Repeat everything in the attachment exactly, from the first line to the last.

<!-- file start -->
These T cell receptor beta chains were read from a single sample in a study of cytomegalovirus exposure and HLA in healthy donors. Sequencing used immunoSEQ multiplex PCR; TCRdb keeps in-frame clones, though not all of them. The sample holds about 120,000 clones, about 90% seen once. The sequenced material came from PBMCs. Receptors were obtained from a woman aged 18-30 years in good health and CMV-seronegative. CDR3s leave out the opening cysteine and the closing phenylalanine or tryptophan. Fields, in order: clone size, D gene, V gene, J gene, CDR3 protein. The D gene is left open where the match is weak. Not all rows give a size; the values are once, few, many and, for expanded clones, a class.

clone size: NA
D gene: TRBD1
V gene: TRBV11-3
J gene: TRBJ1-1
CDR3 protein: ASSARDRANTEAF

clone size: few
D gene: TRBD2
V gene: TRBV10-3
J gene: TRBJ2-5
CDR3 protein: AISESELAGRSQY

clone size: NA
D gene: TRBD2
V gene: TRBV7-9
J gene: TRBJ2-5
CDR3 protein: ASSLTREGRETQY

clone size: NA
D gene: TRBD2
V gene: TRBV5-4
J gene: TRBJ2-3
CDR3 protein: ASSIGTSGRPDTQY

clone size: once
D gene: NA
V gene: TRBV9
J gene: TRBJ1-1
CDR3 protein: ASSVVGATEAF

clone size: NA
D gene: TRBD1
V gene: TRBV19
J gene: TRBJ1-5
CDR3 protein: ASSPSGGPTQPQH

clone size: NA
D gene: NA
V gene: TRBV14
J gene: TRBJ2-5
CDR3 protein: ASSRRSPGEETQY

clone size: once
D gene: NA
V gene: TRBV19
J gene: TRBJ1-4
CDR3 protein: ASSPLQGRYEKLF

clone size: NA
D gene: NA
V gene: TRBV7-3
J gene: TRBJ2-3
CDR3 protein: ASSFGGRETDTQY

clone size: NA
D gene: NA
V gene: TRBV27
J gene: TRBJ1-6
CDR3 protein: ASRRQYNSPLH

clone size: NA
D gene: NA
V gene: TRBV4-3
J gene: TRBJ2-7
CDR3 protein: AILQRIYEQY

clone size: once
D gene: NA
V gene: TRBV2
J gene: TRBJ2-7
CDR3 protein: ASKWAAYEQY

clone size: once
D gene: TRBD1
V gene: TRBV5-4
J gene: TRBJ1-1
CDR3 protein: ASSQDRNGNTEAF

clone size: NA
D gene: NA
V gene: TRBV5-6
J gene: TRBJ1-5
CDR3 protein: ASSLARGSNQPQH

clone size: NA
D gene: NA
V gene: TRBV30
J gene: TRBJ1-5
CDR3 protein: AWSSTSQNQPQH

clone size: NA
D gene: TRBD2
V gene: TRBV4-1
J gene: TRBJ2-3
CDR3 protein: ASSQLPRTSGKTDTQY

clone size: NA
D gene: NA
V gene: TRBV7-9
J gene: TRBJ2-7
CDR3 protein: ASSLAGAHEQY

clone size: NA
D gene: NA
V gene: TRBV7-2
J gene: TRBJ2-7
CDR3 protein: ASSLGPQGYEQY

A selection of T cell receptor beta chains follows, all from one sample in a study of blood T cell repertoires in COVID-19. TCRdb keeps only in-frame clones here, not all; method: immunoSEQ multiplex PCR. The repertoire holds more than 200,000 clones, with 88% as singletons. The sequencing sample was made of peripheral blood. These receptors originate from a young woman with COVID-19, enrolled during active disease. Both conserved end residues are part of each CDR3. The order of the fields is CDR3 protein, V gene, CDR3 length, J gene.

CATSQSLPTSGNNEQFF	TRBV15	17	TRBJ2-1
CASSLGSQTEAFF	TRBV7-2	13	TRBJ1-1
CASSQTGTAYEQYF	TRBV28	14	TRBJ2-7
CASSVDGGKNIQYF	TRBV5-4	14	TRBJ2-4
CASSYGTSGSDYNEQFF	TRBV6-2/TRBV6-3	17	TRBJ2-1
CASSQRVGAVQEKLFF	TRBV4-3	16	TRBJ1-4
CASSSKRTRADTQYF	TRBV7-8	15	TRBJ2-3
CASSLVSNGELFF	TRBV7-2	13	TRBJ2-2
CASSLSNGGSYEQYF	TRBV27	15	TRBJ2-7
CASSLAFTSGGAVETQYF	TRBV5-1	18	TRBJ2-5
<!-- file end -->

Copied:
These T cell receptor beta chains were read from a single sample in a study of cytomegalovirus exposure and HLA in healthy donors. Sequencing used immunoSEQ multiplex PCR; TCRdb keeps in-frame clones, though not all of them. The sample holds about 120,000 clones, about 90% seen once. The sequenced material came from PBMCs. Receptors were obtained from a woman aged 18-30 years in good health and CMV-seronegative. CDR3s leave out the opening cysteine and the closing phenylalanine or tryptophan. Fields, in order: clone size, D gene, V gene, J gene, CDR3 protein. The D gene is left open where the match is weak. Not all rows give a size; the values are once, few, many and, for expanded clones, a class.

clone size: NA
D gene: TRBD1
V gene: TRBV11-3
J gene: TRBJ1-1
CDR3 protein: ASSARDRANTEAF

clone size: few
D gene: TRBD2
V gene: TRBV10-3
J gene: TRBJ2-5
CDR3 protein: AISESELAGRSQY

clone size: NA
D gene: TRBD2
V gene: TRBV7-9
J gene: TRBJ2-5
CDR3 protein: ASSLTREGRETQY

clone size: NA
D gene: TRBD2
V gene: TRBV5-4
J gene: TRBJ2-3
CDR3 protein: ASSIGTSGRPDTQY

clone size: once
D gene: NA
V gene: TRBV9
J gene: TRBJ1-1
CDR3 protein: ASSVVGATEAF

clone size: NA
D gene: TRBD1
V gene: TRBV19
J gene: TRBJ1-5
CDR3 protein: ASSPSGGPTQPQH

clone size: NA
D gene: NA
V gene: TRBV14
J gene: TRBJ2-5
CDR3 protein: ASSRRSPGEETQY

clone size: once
D gene: NA
V gene: TRBV19
J gene: TRBJ1-4
CDR3 protein: ASSPLQGRYEKLF

clone size: NA
D gene: NA
V gene: TRBV7-3
J gene: TRBJ2-3
CDR3 protein: ASSFGGRETDTQY

clone size: NA
D gene: NA
V gene: TRBV27
J gene: TRBJ1-6
CDR3 protein: ASRRQYNSPLH

clone size: NA
D gene: NA
V gene: TRBV4-3
J gene: TRBJ2-7
CDR3 protein: AILQRIYEQY

clone size: once
D gene: NA
V gene: TRBV2
J gene: TRBJ2-7
CDR3 protein: ASKWAAYEQY

clone size: once
D gene: TRBD1
V gene: TRBV5-4
J gene: TRBJ1-1
CDR3 protein: ASSQDRNGNTEAF

clone size: NA
D gene: NA
V gene: TRBV5-6
J gene: TRBJ1-5
CDR3 protein: ASSLARGSNQPQH

clone size: NA
D gene: NA
V gene: TRBV30
J gene: TRBJ1-5
CDR3 protein: AWSSTSQNQPQH

clone size: NA
D gene: TRBD2
V gene: TRBV4-1
J gene: TRBJ2-3
CDR3 protein: ASSQLPRTSGKTDTQY

clone size: NA
D gene: NA
V gene: TRBV7-9
J gene: TRBJ2-7
CDR3 protein: ASSLAGAHEQY

clone size: NA
D gene: NA
V gene: TRBV7-2
J gene: TRBJ2-7
CDR3 protein: ASSLGPQGYEQY

A selection of T cell receptor beta chains follows, all from one sample in a study of blood T cell repertoires in COVID-19. TCRdb keeps only in-frame clones here, not all; method: immunoSEQ multiplex PCR. The repertoire holds more than 200,000 clones, with 88% as singletons. The sequencing sample was made of peripheral blood. These receptors originate from a young woman with COVID-19, enrolled during active disease. Both conserved end residues are part of each CDR3. The order of the fields is CDR3 protein, V gene, CDR3 length, J gene.

CATSQSLPTSGNNEQFF	TRBV15	17	TRBJ2-1
CASSLGSQTEAFF	TRBV7-2	13	TRBJ1-1
CASSQTGTAYEQYF	TRBV28	14	TRBJ2-7
CASSVDGGKNIQYF	TRBV5-4	14	TRBJ2-4
CASSYGTSGSDYNEQFF	TRBV6-2/TRBV6-3	17	TRBJ2-1
CASSQRVGAVQEKLFF	TRBV4-3	16	TRBJ1-4
CASSSKRTRADTQYF	TRBV7-8	15	TRBJ2-3
CASSLVSNGELFF	TRBV7-2	13	TRBJ2-2
CASSLSNGGSYEQYF	TRBV27	15	TRBJ2-7
CASSLAFTSGGAVETQYF	TRBV5-1	18	TRBJ2-5